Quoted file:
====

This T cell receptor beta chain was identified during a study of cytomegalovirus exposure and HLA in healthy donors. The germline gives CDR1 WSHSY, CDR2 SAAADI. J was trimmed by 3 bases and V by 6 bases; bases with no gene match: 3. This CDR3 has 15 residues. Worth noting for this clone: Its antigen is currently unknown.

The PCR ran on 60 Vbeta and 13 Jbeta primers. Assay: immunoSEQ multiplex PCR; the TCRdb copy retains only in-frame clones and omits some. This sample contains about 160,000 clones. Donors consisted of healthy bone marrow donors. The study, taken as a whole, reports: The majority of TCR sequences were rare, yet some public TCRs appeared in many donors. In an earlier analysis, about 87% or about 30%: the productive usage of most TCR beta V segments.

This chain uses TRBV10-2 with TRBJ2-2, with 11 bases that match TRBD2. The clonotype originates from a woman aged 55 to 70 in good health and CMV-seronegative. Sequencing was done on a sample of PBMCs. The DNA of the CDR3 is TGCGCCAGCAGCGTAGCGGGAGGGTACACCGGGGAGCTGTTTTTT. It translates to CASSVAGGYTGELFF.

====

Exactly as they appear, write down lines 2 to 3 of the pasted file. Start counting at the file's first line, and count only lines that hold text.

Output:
The PCR ran on 60 Vbeta and 13 Jbeta primers. Assay: immunoSEQ multiplex PCR; the TCRdb copy retains only in-frame clones and omits some. This sample contains about 160,000 clones. Donors consisted of healthy bone marrow donors. The study, taken as a whole, reports: The majority of TCR sequences were rare, yet some public TCRs appeared in many donors. In an earlier analysis, about 87% or about 30%: the productive usage of most TCR beta V segments.

This chain uses TRBV10-2 with TRBJ2-2, with 11 bases that match TRBD2. The clonotype originates from a woman aged 55 to 70 in good health and CMV-seronegative. Sequencing was done on a sample of PBMCs. The DNA of the CDR3 is TGCGCCAGCAGCGTAGCGGGAGGGTACACCGGGGAGCTGTTTTTT. It translates to CASSVAGGYTGELFF.